Oklahoma Opt Out Option Wins Two Legal Battles
The Oklahoma opt out option scored another large victory with the refusal of the state’s Supreme Court to review a recent decision rendered by the Appeals Court. I track Oklahoma’s WC news closely as that is where I grew up and was trained in insurance.
The Oklahoma Opt Out option went into effect on January 1, 2014. There have been two major challenges to it including the recent Judy Pilkington et al. v. State of Oklahoma et al case that basically said the plaintiffs were denied due process. The Workers Comp claims of Judy Pilkington and the other plaintiffs were denied by their employer.
In 2013, a lawsuit was filed by The Oklahoma Professional Firefighters Association challenging the constitutionality of the new Oklahoma Opt Out law. The Oklahoma Supreme Court rejected the challenge in December 2013. The Court SB 1062 “is not unconstitutional as a multiple-subject bill.” The challenge was that each Senate Bill should only cover one subject and this was a multi-subject bill.
One passage from the original lawsuit filed in the Pilkington case may make one stop and think:
There is no due process protection in allowing an Oklahoma employer to OPT OUT of the statutory workers’ compensation system, set up its own benefit plan, make all the decisions regarding benefits, determine who and how a plan can be reviewed, and have total control of the development of the record for appeal. Nowhere along the way is there an agency or court or unbiased tribunal to look at the merits of an injured worker’s case. OPT OUT employers are allowed to replace a judge with a committee chosen by the employer. That flies in the face of the federal and state constitutions.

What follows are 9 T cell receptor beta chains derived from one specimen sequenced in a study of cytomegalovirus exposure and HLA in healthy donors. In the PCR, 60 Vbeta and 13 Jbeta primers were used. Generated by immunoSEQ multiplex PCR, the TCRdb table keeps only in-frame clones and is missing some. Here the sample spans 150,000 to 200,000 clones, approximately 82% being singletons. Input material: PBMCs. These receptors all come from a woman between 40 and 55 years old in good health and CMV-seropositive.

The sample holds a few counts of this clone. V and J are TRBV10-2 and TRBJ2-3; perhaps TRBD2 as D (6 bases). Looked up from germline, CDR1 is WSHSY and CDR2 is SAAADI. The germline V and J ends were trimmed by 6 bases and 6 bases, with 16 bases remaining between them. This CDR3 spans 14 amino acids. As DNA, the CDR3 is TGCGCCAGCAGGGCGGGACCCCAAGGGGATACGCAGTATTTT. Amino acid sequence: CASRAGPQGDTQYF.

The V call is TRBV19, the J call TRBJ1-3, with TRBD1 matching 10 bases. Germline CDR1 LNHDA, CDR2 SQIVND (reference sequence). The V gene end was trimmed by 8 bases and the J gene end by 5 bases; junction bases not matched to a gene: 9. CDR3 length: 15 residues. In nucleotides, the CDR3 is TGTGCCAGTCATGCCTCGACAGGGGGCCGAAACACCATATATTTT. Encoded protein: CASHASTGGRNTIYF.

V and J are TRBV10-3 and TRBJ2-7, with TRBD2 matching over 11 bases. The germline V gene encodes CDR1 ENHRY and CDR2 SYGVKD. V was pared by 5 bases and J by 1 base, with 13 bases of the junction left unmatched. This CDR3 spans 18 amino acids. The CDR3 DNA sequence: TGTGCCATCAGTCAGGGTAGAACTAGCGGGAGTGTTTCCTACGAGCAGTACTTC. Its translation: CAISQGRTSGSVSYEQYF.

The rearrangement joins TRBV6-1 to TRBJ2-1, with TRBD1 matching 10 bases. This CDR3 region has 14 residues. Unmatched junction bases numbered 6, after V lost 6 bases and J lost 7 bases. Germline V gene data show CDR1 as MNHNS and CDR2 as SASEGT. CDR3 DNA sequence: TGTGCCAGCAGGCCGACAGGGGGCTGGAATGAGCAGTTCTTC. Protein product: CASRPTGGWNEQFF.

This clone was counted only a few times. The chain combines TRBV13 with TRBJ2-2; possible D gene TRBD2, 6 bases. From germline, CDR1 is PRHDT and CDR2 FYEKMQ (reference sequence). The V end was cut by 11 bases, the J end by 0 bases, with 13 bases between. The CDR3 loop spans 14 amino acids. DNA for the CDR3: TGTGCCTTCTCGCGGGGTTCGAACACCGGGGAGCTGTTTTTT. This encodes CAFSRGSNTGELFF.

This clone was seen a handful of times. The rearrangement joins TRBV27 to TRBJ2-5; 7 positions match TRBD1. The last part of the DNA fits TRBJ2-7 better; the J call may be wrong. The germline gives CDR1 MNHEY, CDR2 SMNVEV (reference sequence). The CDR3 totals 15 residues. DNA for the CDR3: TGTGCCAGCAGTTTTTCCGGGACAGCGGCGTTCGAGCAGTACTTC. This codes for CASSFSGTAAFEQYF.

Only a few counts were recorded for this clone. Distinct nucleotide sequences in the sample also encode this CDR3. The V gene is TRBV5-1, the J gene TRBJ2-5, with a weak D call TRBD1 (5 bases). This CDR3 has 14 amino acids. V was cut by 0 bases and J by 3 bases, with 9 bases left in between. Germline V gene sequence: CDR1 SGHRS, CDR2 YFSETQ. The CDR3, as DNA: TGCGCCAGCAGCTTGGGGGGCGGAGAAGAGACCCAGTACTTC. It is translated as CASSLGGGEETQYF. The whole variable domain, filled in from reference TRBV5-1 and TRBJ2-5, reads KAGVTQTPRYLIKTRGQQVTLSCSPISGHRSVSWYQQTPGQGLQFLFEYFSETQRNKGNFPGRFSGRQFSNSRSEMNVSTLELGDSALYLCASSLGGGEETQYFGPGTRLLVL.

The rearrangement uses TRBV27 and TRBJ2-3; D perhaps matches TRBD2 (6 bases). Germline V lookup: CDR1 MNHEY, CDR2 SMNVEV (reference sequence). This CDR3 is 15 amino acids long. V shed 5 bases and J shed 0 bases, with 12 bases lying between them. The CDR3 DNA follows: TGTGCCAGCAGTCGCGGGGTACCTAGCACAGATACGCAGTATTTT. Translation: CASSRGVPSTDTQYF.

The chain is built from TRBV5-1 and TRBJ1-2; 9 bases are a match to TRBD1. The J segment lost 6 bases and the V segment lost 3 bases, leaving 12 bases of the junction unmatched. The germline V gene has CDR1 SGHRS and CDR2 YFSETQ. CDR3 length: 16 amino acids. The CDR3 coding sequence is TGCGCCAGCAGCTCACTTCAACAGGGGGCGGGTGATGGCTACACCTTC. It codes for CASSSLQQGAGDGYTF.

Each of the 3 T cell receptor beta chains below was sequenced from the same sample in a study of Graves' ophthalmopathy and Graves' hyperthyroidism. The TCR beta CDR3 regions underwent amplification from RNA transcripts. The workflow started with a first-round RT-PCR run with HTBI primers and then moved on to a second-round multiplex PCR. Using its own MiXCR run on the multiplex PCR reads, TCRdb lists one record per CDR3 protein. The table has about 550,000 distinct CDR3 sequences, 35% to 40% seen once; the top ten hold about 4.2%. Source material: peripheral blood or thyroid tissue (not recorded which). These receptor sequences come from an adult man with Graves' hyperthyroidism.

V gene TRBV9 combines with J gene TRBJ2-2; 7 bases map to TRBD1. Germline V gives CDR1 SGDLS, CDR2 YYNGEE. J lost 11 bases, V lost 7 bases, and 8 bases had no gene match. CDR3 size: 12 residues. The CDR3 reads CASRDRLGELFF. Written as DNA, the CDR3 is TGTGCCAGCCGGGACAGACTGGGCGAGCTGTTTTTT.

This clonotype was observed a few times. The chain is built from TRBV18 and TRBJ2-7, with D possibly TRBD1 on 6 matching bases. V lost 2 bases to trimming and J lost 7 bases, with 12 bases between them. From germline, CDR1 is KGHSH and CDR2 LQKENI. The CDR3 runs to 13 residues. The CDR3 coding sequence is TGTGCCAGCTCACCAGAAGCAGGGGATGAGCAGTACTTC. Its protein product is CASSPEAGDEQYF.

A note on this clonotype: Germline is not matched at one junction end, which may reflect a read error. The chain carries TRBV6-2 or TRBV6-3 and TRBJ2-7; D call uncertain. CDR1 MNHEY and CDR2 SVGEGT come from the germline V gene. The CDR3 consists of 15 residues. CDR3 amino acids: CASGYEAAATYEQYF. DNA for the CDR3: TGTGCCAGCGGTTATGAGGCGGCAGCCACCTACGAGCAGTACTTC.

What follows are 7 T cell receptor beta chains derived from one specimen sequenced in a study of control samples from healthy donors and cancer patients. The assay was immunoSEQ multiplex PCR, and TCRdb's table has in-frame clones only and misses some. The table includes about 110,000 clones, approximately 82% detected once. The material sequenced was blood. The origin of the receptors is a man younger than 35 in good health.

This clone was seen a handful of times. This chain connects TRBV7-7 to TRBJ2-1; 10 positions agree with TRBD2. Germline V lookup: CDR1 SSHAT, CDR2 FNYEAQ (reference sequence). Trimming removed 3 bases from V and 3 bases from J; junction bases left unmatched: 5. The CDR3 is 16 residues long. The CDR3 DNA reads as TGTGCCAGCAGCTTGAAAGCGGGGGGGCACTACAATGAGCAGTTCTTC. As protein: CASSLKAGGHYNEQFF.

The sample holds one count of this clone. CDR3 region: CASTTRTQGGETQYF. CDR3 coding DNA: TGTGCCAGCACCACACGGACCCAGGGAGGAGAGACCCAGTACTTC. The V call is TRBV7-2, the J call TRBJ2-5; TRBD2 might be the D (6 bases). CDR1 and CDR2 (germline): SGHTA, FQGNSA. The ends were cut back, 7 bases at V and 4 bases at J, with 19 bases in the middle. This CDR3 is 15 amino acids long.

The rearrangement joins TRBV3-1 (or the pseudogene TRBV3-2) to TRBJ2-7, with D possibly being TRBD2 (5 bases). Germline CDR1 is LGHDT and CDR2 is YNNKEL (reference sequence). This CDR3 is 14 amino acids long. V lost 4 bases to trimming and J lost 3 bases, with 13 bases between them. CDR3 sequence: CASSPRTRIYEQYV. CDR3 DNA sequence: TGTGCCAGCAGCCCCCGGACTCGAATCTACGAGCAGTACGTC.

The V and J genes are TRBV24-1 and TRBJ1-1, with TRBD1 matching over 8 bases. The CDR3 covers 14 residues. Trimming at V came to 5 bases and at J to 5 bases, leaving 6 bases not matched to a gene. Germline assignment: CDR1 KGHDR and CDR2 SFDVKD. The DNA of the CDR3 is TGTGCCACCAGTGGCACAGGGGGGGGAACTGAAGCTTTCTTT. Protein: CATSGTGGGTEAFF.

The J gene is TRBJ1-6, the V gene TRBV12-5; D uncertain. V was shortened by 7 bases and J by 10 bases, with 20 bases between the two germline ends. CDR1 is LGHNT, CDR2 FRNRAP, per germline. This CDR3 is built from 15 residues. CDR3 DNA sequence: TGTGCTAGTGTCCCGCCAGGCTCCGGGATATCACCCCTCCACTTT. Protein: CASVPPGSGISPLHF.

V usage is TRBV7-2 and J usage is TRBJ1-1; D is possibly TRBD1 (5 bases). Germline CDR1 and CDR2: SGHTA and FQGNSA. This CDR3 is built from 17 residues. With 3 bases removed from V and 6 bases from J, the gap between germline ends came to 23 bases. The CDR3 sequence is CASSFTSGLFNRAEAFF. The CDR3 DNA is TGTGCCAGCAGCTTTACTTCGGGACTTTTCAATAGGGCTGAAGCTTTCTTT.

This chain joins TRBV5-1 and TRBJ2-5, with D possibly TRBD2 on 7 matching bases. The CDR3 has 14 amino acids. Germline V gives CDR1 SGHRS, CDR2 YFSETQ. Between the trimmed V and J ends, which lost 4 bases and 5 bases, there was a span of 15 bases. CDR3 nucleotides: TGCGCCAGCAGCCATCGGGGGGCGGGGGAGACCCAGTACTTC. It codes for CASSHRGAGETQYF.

Do Workers Comp plans owe the injured employee due process under the law? That is a very interesting point. Can a committee chosen by an employer actually make decisions that have the force of law?
The Oklahoma Opt Out provisions will have more challenges in the future.
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